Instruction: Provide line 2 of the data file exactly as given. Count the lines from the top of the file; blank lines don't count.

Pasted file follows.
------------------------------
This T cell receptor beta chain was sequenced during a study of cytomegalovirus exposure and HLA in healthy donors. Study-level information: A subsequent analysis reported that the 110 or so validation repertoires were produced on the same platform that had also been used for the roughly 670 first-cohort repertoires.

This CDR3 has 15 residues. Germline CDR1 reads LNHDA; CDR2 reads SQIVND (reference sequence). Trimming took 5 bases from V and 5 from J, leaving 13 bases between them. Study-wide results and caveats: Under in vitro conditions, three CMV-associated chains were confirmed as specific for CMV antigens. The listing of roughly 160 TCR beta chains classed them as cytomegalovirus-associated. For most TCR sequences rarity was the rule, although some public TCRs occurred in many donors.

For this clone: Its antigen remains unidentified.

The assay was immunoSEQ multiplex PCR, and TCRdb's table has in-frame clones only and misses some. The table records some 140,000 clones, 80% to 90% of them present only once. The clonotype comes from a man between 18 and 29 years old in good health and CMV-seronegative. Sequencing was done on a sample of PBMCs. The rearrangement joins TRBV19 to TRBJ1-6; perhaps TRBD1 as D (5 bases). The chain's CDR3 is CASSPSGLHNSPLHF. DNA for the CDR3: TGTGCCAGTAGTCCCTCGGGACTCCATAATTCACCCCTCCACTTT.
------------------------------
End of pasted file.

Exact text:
This CDR3 has 15 residues. Germline CDR1 reads LNHDA; CDR2 reads SQIVND (reference sequence). Trimming took 5 bases from V and 5 from J, leaving 13 bases between them. Study-wide results and caveats: Under in vitro conditions, three CMV-associated chains were confirmed as specific for CMV antigens. The listing of roughly 160 TCR beta chains classed them as cytomegalovirus-associated. For most TCR sequences rarity was the rule, although some public TCRs occurred in many donors.